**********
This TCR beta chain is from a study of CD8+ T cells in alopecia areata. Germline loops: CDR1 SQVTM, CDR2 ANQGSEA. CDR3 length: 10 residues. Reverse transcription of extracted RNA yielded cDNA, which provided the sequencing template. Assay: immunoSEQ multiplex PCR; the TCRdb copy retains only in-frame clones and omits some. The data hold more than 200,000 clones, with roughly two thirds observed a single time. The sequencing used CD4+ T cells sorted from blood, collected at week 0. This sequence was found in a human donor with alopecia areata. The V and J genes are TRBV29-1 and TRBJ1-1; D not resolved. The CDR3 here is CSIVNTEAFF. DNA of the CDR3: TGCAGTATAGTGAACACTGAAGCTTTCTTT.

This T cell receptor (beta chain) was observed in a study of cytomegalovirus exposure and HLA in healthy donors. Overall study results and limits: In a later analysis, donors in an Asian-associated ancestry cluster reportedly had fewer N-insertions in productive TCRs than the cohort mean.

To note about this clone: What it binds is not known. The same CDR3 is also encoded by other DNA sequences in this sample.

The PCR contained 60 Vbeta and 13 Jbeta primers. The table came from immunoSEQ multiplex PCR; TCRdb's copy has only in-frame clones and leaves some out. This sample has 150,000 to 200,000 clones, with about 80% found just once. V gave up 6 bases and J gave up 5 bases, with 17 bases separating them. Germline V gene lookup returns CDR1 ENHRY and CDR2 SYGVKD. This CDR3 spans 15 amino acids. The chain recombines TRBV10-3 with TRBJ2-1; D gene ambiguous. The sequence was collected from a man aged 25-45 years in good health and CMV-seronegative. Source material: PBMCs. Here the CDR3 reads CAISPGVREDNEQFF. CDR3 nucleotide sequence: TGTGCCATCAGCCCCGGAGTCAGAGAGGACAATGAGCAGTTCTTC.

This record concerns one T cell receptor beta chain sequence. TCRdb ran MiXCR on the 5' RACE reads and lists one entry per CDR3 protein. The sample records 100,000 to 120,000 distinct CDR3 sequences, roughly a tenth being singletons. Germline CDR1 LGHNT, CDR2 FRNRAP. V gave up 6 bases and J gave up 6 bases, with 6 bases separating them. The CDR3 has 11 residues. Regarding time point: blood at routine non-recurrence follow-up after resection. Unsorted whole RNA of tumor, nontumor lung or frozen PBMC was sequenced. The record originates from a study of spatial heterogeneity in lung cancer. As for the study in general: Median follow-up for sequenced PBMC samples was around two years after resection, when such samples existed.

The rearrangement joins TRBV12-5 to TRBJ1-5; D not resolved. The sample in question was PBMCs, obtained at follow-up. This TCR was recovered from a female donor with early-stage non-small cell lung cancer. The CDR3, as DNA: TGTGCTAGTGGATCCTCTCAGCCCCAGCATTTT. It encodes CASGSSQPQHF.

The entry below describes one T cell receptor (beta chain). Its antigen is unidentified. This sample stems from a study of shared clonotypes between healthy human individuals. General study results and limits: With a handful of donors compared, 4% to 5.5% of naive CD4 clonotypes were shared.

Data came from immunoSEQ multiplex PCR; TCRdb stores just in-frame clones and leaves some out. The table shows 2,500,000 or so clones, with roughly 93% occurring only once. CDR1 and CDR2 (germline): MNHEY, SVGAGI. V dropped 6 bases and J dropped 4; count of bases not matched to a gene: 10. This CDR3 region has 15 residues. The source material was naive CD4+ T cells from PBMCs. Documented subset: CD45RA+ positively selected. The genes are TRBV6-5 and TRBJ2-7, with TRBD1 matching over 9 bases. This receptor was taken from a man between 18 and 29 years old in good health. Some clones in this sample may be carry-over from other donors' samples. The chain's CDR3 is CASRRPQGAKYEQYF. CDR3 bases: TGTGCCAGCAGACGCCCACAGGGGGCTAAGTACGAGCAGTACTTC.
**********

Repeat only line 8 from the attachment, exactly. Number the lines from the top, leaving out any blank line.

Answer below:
Data came from immunoSEQ multiplex PCR; TCRdb stores just in-frame clones and leaves some out. The table shows 2,500,000 or so clones, with roughly 93% occurring only once. CDR1 and CDR2 (germline): MNHEY, SVGAGI. V dropped 6 bases and J dropped 4; count of bases not matched to a gene: 10. This CDR3 region has 15 residues. The source material was naive CD4+ T cells from PBMCs. Documented subset: CD45RA+ positively selected. The genes are TRBV6-5 and TRBJ2-7, with TRBD1 matching over 9 bases. This receptor was taken from a man between 18 and 29 years old in good health. Some clones in this sample may be carry-over from other donors' samples. The chain's CDR3 is CASRRPQGAKYEQYF. CDR3 bases: TGTGCCAGCAGACGCCCACAGGGGGCTAAGTACGAGCAGTACTTC.